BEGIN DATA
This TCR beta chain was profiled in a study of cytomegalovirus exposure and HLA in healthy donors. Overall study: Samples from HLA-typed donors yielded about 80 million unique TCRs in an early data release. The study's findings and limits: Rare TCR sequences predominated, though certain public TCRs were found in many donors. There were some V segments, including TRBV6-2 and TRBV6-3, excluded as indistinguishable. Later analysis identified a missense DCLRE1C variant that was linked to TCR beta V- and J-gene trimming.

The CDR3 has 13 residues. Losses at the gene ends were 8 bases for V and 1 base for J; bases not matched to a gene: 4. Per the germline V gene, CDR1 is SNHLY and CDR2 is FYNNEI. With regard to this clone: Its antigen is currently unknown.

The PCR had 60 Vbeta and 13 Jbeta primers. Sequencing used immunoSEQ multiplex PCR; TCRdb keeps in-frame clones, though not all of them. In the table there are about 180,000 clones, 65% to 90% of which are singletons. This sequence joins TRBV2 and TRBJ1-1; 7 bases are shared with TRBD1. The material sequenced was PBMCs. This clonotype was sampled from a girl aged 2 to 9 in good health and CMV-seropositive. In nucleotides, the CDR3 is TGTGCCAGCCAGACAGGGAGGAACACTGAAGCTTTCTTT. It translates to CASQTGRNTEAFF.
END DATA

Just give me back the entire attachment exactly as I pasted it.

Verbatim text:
This TCR beta chain was profiled in a study of cytomegalovirus exposure and HLA in healthy donors. Overall study: Samples from HLA-typed donors yielded about 80 million unique TCRs in an early data release. The study's findings and limits: Rare TCR sequences predominated, though certain public TCRs were found in many donors. There were some V segments, including TRBV6-2 and TRBV6-3, excluded as indistinguishable. Later analysis identified a missense DCLRE1C variant that was linked to TCR beta V- and J-gene trimming.

The CDR3 has 13 residues. Losses at the gene ends were 8 bases for V and 1 base for J; bases not matched to a gene: 4. Per the germline V gene, CDR1 is SNHLY and CDR2 is FYNNEI. With regard to this clone: Its antigen is currently unknown.

The PCR had 60 Vbeta and 13 Jbeta primers. Sequencing used immunoSEQ multiplex PCR; TCRdb keeps in-frame clones, though not all of them. In the table there are about 180,000 clones, 65% to 90% of which are singletons. This sequence joins TRBV2 and TRBJ1-1; 7 bases are shared with TRBD1. The material sequenced was PBMCs. This clonotype was sampled from a girl aged 2 to 9 in good health and CMV-seropositive. In nucleotides, the CDR3 is TGTGCCAGCCAGACAGGGAGGAACACTGAAGCTTTCTTT. It translates to CASQTGRNTEAFF.